"In the Marine Corps you don’t have to talk to anybody and you can be very successful," he said.
What’s more, Stannius had to fight against his military training that taught him to steer clear of those in a higher ranks, a particular challenge when Marine Corps Commandant Gen. James Amos wanders in and out of his office on a regular basis.
"The first time I saw him I couldn’t even go up to him, I was just so nervous," Stannius said, "like a 13-year-old boy at a school dance."
And networking in the workplace isn’t the only challenge he faces.
The soldiers-turned-interns coming out to Washington, whether through the Hinckley Institute or by other means, can feel particularly isolated from their peers, who are usually significantly younger. Stannius is the only veteran in this summer’s Hinckley Institute intern group.
"When you’re a Marine, you’re 25 and you’ve fought in two wars and you’re essentially backtracking to be on the same level as 19/20-year-olds," Stannius said. "It’s hard because they don’t necessarily appreciate the same things; they have a different outlook."
On a recent Thursday, the group held the first of its new regular happy hours at the Capitol Hill haunt Bullfeathers. Within sight of Brown’s office building, the bar is popular with Hill workers and a convenient spot to unwind after work.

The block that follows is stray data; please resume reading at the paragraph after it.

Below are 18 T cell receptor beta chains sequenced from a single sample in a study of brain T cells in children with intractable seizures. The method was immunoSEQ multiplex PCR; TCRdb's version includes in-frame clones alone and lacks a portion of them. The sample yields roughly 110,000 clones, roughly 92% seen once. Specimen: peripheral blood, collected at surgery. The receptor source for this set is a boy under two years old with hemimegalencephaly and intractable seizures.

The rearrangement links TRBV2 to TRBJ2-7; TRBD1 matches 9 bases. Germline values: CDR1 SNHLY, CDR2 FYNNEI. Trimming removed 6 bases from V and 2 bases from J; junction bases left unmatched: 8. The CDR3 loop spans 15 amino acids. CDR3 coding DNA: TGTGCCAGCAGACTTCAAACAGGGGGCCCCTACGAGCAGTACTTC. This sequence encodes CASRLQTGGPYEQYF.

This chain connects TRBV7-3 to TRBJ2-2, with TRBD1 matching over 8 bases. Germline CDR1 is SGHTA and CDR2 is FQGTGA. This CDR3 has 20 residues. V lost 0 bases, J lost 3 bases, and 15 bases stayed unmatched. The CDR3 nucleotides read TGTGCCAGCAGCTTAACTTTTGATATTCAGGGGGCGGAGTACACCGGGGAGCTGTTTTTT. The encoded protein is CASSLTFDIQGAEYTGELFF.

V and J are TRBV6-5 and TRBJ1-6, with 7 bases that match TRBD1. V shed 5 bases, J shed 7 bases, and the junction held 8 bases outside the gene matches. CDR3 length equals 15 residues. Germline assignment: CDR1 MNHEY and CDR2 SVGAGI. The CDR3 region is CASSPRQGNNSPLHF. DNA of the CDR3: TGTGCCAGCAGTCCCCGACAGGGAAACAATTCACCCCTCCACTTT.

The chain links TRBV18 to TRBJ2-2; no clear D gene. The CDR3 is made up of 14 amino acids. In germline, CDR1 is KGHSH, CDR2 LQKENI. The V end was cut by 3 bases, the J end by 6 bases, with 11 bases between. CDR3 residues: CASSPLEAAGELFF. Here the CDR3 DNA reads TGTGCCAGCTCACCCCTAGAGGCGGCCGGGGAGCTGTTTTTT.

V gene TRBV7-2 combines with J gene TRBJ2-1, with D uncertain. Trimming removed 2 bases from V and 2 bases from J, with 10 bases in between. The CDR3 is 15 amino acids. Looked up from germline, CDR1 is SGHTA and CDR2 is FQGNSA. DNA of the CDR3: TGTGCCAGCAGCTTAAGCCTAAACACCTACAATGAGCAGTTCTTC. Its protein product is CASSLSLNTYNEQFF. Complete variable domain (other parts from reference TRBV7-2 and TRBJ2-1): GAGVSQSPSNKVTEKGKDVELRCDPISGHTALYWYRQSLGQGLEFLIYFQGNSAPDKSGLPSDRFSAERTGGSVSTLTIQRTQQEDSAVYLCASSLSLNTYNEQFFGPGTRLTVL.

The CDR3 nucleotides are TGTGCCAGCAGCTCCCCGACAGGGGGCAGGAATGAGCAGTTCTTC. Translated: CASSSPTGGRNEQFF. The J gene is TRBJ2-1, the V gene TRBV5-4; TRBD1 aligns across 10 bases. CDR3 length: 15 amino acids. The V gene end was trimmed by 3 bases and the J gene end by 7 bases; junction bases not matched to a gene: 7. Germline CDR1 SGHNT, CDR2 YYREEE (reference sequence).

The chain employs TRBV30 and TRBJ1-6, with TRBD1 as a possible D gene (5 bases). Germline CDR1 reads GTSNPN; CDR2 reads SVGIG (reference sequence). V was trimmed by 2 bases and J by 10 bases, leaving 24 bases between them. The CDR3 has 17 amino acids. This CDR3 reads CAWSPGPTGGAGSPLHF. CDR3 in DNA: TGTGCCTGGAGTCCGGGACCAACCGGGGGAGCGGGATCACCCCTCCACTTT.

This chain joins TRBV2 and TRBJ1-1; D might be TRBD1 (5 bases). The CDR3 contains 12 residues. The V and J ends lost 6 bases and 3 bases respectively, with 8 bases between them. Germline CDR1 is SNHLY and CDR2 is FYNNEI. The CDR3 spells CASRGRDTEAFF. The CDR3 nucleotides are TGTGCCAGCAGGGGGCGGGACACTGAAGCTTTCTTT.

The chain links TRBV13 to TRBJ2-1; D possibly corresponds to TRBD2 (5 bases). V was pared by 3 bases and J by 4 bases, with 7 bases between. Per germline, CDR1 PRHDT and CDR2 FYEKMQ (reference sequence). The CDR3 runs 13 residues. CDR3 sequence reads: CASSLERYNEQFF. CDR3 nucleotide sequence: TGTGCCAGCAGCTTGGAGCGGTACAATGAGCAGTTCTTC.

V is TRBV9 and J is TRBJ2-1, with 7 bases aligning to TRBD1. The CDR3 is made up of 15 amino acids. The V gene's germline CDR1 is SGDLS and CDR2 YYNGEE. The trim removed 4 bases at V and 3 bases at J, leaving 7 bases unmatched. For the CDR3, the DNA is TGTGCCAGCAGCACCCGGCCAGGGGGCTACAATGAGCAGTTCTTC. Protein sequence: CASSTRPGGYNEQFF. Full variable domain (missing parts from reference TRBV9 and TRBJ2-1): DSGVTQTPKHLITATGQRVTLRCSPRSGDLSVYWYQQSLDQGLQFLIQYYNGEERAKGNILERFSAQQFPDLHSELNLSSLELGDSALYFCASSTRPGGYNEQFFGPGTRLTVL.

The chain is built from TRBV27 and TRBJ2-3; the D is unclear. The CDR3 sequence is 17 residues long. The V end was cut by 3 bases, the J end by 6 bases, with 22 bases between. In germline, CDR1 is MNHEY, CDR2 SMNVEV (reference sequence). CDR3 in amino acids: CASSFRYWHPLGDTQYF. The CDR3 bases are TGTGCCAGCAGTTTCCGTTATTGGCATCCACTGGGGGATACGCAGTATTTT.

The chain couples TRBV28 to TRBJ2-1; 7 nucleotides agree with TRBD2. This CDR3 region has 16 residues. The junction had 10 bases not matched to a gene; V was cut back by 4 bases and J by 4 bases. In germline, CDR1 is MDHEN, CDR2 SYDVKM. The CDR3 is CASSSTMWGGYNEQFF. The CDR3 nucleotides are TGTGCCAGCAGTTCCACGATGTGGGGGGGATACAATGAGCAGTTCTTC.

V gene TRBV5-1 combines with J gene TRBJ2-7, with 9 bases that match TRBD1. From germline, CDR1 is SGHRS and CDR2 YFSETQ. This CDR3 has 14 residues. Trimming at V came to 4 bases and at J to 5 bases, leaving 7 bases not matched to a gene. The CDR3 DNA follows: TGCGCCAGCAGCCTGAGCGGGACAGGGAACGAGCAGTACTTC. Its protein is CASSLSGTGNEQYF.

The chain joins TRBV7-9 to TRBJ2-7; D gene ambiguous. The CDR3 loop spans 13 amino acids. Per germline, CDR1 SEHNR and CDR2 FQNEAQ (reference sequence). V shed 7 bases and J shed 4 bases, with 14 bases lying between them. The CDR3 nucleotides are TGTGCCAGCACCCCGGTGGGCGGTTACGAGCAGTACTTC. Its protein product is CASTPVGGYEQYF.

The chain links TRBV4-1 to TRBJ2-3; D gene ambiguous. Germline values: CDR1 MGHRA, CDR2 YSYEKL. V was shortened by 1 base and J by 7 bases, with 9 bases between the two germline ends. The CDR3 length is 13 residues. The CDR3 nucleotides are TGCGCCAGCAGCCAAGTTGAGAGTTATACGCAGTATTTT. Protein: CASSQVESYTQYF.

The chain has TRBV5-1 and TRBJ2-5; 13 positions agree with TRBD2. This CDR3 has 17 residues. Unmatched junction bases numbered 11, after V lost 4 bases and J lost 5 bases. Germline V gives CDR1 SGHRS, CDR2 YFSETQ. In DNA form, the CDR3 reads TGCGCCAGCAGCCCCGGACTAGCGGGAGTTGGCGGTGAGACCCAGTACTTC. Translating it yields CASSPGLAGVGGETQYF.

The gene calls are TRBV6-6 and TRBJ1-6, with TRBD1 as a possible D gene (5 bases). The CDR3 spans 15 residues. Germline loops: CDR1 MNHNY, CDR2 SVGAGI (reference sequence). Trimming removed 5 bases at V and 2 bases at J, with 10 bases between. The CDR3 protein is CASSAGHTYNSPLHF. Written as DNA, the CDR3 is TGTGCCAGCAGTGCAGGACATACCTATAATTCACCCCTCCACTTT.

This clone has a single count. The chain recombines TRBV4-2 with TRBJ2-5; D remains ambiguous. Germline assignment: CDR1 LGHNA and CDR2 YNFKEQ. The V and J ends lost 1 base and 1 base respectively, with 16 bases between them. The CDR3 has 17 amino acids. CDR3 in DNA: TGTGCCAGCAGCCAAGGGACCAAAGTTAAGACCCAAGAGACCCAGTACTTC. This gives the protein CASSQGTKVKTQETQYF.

"Many people are not from D.C. and so people are really looking for ways to meet new people and make new connections, and the city kind of runs on that," says Brendon Gehrke, a Marine and University of Utah alumnus.
All newcomers to Washington have to find ways to tap into different communities, but for some former service members, finding people who can relate to their previous lives is paramount.
The camaraderie and sense of shared experience among veterans is what Gehrke values the most about HillVets.
"Veterans, especially combat veterans, relate more to each other than they do to their other colleagues or even their close family," Gehrke said.
He recalls a colleague asking him a few months after he came to Washington how the transition to civilian life was going. It was strange, he said, to transition from combat boots to loafers.
Well, asked the colleague, did he miss getting shot at?
"I was like, ‘Not necessarily, but it’s still a different culture and a different environment and a little bit of a different war on Capitol Hill than overseas, but a war nonetheless sometimes.’ "